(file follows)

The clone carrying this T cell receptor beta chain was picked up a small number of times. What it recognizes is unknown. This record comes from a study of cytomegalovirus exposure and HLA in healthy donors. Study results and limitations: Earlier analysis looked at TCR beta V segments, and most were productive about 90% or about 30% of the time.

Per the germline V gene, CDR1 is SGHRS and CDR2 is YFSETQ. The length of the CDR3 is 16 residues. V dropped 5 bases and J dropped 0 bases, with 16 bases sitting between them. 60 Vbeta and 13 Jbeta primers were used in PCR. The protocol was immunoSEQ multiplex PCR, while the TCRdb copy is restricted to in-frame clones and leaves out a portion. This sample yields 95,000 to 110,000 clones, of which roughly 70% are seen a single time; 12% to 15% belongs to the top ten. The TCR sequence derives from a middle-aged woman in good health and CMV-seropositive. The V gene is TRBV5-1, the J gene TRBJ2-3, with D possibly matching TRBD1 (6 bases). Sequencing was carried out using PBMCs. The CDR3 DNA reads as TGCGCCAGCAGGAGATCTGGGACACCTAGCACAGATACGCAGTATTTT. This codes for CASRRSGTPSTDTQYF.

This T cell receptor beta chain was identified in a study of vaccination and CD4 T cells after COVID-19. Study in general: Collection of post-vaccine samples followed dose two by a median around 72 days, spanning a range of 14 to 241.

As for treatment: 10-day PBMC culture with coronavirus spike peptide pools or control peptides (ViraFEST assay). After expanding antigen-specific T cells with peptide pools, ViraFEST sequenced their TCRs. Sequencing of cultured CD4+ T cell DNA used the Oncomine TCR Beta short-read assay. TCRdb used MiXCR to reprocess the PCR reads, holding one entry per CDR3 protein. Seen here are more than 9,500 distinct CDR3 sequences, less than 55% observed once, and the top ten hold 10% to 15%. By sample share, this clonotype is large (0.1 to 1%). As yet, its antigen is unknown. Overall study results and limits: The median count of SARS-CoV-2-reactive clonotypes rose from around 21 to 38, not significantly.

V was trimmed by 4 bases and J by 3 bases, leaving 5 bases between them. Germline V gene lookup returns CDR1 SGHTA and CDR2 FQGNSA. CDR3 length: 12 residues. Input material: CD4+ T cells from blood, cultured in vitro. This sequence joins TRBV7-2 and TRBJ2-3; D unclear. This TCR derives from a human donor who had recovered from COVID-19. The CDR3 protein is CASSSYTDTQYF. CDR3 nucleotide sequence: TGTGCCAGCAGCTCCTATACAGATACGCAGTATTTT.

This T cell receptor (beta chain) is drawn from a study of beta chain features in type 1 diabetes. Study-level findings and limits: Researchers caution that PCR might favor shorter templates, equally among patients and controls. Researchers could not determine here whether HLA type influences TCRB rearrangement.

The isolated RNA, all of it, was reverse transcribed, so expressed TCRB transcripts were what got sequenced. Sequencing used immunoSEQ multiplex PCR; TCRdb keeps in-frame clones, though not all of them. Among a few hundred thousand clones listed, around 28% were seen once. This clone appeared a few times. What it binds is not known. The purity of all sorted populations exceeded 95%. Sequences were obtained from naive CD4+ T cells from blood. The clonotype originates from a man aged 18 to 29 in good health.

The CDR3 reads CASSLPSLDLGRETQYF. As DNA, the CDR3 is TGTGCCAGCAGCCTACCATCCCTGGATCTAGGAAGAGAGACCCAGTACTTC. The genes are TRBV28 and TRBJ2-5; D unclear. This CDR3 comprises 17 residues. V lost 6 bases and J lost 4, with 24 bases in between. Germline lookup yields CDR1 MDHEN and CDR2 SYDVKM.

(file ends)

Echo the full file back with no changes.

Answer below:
The clone carrying this T cell receptor beta chain was picked up a small number of times. What it recognizes is unknown. This record comes from a study of cytomegalovirus exposure and HLA in healthy donors. Study results and limitations: Earlier analysis looked at TCR beta V segments, and most were productive about 90% or about 30% of the time.

Per the germline V gene, CDR1 is SGHRS and CDR2 is YFSETQ. The length of the CDR3 is 16 residues. V dropped 5 bases and J dropped 0 bases, with 16 bases sitting between them. 60 Vbeta and 13 Jbeta primers were used in PCR. The protocol was immunoSEQ multiplex PCR, while the TCRdb copy is restricted to in-frame clones and leaves out a portion. This sample yields 95,000 to 110,000 clones, of which roughly 70% are seen a single time; 12% to 15% belongs to the top ten. The TCR sequence derives from a middle-aged woman in good health and CMV-seropositive. The V gene is TRBV5-1, the J gene TRBJ2-3, with D possibly matching TRBD1 (6 bases). Sequencing was carried out using PBMCs. The CDR3 DNA reads as TGCGCCAGCAGGAGATCTGGGACACCTAGCACAGATACGCAGTATTTT. This codes for CASRRSGTPSTDTQYF.

This T cell receptor beta chain was identified in a study of vaccination and CD4 T cells after COVID-19. Study in general: Collection of post-vaccine samples followed dose two by a median around 72 days, spanning a range of 14 to 241.

As for treatment: 10-day PBMC culture with coronavirus spike peptide pools or control peptides (ViraFEST assay). After expanding antigen-specific T cells with peptide pools, ViraFEST sequenced their TCRs. Sequencing of cultured CD4+ T cell DNA used the Oncomine TCR Beta short-read assay. TCRdb used MiXCR to reprocess the PCR reads, holding one entry per CDR3 protein. Seen here are more than 9,500 distinct CDR3 sequences, less than 55% observed once, and the top ten hold 10% to 15%. By sample share, this clonotype is large (0.1 to 1%). As yet, its antigen is unknown. Overall study results and limits: The median count of SARS-CoV-2-reactive clonotypes rose from around 21 to 38, not significantly.

V was trimmed by 4 bases and J by 3 bases, leaving 5 bases between them. Germline V gene lookup returns CDR1 SGHTA and CDR2 FQGNSA. CDR3 length: 12 residues. Input material: CD4+ T cells from blood, cultured in vitro. This sequence joins TRBV7-2 and TRBJ2-3; D unclear. This TCR derives from a human donor who had recovered from COVID-19. The CDR3 protein is CASSSYTDTQYF. CDR3 nucleotide sequence: TGTGCCAGCAGCTCCTATACAGATACGCAGTATTTT.

This T cell receptor (beta chain) is drawn from a study of beta chain features in type 1 diabetes. Study-level findings and limits: Researchers caution that PCR might favor shorter templates, equally among patients and controls. Researchers could not determine here whether HLA type influences TCRB rearrangement.

The isolated RNA, all of it, was reverse transcribed, so expressed TCRB transcripts were what got sequenced. Sequencing used immunoSEQ multiplex PCR; TCRdb keeps in-frame clones, though not all of them. Among a few hundred thousand clones listed, around 28% were seen once. This clone appeared a few times. What it binds is not known. The purity of all sorted populations exceeded 95%. Sequences were obtained from naive CD4+ T cells from blood. The clonotype originates from a man aged 18 to 29 in good health.

The CDR3 reads CASSLPSLDLGRETQYF. As DNA, the CDR3 is TGTGCCAGCAGCCTACCATCCCTGGATCTAGGAAGAGAGACCCAGTACTTC. The genes are TRBV28 and TRBJ2-5; D unclear. This CDR3 comprises 17 residues. V lost 6 bases and J lost 4, with 24 bases in between. Germline lookup yields CDR1 MDHEN and CDR2 SYDVKM.